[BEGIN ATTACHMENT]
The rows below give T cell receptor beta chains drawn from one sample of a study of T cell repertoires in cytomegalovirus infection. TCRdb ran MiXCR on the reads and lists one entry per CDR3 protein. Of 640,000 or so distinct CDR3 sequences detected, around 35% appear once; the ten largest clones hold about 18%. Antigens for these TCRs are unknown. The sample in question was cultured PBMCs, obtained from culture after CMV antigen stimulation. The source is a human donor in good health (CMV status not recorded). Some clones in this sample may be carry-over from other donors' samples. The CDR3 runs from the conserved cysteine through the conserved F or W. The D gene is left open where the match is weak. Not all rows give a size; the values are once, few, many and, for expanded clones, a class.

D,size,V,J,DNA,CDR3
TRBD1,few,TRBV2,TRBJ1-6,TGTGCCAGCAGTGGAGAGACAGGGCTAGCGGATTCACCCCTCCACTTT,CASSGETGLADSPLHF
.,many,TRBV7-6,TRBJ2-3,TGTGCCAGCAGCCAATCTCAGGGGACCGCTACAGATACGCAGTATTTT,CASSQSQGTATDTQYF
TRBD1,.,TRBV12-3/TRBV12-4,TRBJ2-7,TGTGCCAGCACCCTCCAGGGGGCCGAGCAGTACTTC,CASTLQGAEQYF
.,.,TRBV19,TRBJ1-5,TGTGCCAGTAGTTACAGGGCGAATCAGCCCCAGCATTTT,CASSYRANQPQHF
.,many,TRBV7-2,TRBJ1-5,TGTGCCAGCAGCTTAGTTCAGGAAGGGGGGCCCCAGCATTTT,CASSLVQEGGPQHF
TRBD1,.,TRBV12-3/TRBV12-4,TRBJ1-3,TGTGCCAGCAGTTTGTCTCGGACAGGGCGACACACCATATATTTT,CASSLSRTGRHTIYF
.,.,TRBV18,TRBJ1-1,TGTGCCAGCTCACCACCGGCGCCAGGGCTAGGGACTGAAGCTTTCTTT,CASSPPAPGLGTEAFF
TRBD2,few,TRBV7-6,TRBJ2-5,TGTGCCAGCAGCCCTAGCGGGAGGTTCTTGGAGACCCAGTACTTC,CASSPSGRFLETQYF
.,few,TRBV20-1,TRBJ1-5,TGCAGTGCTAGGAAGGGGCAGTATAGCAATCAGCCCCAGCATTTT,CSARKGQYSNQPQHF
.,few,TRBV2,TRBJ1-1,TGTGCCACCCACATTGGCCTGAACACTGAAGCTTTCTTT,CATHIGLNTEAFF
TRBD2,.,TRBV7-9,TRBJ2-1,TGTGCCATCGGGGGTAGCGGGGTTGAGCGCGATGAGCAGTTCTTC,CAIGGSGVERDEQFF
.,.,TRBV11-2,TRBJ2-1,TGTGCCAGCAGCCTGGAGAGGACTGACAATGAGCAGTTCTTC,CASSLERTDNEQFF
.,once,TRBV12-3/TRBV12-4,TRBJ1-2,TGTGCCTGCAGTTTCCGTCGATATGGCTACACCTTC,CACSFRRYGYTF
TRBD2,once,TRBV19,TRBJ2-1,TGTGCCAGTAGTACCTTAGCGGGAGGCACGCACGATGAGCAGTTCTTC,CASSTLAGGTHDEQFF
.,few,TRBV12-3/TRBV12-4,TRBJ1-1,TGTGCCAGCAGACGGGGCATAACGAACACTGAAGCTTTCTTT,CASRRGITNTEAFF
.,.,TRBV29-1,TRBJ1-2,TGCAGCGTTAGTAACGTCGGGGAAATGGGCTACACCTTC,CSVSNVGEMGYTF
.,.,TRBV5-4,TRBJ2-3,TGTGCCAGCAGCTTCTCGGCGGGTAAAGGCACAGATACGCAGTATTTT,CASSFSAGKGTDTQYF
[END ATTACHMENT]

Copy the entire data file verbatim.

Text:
The rows below give T cell receptor beta chains drawn from one sample of a study of T cell repertoires in cytomegalovirus infection. TCRdb ran MiXCR on the reads and lists one entry per CDR3 protein. Of 640,000 or so distinct CDR3 sequences detected, around 35% appear once; the ten largest clones hold about 18%. Antigens for these TCRs are unknown. The sample in question was cultured PBMCs, obtained from culture after CMV antigen stimulation. The source is a human donor in good health (CMV status not recorded). Some clones in this sample may be carry-over from other donors' samples. The CDR3 runs from the conserved cysteine through the conserved F or W. The D gene is left open where the match is weak. Not all rows give a size; the values are once, few, many and, for expanded clones, a class.

D,size,V,J,DNA,CDR3
TRBD1,few,TRBV2,TRBJ1-6,TGTGCCAGCAGTGGAGAGACAGGGCTAGCGGATTCACCCCTCCACTTT,CASSGETGLADSPLHF
.,many,TRBV7-6,TRBJ2-3,TGTGCCAGCAGCCAATCTCAGGGGACCGCTACAGATACGCAGTATTTT,CASSQSQGTATDTQYF
TRBD1,.,TRBV12-3/TRBV12-4,TRBJ2-7,TGTGCCAGCACCCTCCAGGGGGCCGAGCAGTACTTC,CASTLQGAEQYF
.,.,TRBV19,TRBJ1-5,TGTGCCAGTAGTTACAGGGCGAATCAGCCCCAGCATTTT,CASSYRANQPQHF
.,many,TRBV7-2,TRBJ1-5,TGTGCCAGCAGCTTAGTTCAGGAAGGGGGGCCCCAGCATTTT,CASSLVQEGGPQHF
TRBD1,.,TRBV12-3/TRBV12-4,TRBJ1-3,TGTGCCAGCAGTTTGTCTCGGACAGGGCGACACACCATATATTTT,CASSLSRTGRHTIYF
.,.,TRBV18,TRBJ1-1,TGTGCCAGCTCACCACCGGCGCCAGGGCTAGGGACTGAAGCTTTCTTT,CASSPPAPGLGTEAFF
TRBD2,few,TRBV7-6,TRBJ2-5,TGTGCCAGCAGCCCTAGCGGGAGGTTCTTGGAGACCCAGTACTTC,CASSPSGRFLETQYF
.,few,TRBV20-1,TRBJ1-5,TGCAGTGCTAGGAAGGGGCAGTATAGCAATCAGCCCCAGCATTTT,CSARKGQYSNQPQHF
.,few,TRBV2,TRBJ1-1,TGTGCCACCCACATTGGCCTGAACACTGAAGCTTTCTTT,CATHIGLNTEAFF
TRBD2,.,TRBV7-9,TRBJ2-1,TGTGCCATCGGGGGTAGCGGGGTTGAGCGCGATGAGCAGTTCTTC,CAIGGSGVERDEQFF
.,.,TRBV11-2,TRBJ2-1,TGTGCCAGCAGCCTGGAGAGGACTGACAATGAGCAGTTCTTC,CASSLERTDNEQFF
.,once,TRBV12-3/TRBV12-4,TRBJ1-2,TGTGCCTGCAGTTTCCGTCGATATGGCTACACCTTC,CACSFRRYGYTF
TRBD2,once,TRBV19,TRBJ2-1,TGTGCCAGTAGTACCTTAGCGGGAGGCACGCACGATGAGCAGTTCTTC,CASSTLAGGTHDEQFF
.,few,TRBV12-3/TRBV12-4,TRBJ1-1,TGTGCCAGCAGACGGGGCATAACGAACACTGAAGCTTTCTTT,CASRRGITNTEAFF
.,.,TRBV29-1,TRBJ1-2,TGCAGCGTTAGTAACGTCGGGGAAATGGGCTACACCTTC,CSVSNVGEMGYTF
.,.,TRBV5-4,TRBJ2-3,TGTGCCAGCAGCTTCTCGGCGGGTAAAGGCACAGATACGCAGTATTTT,CASSFSAGKGTDTQYF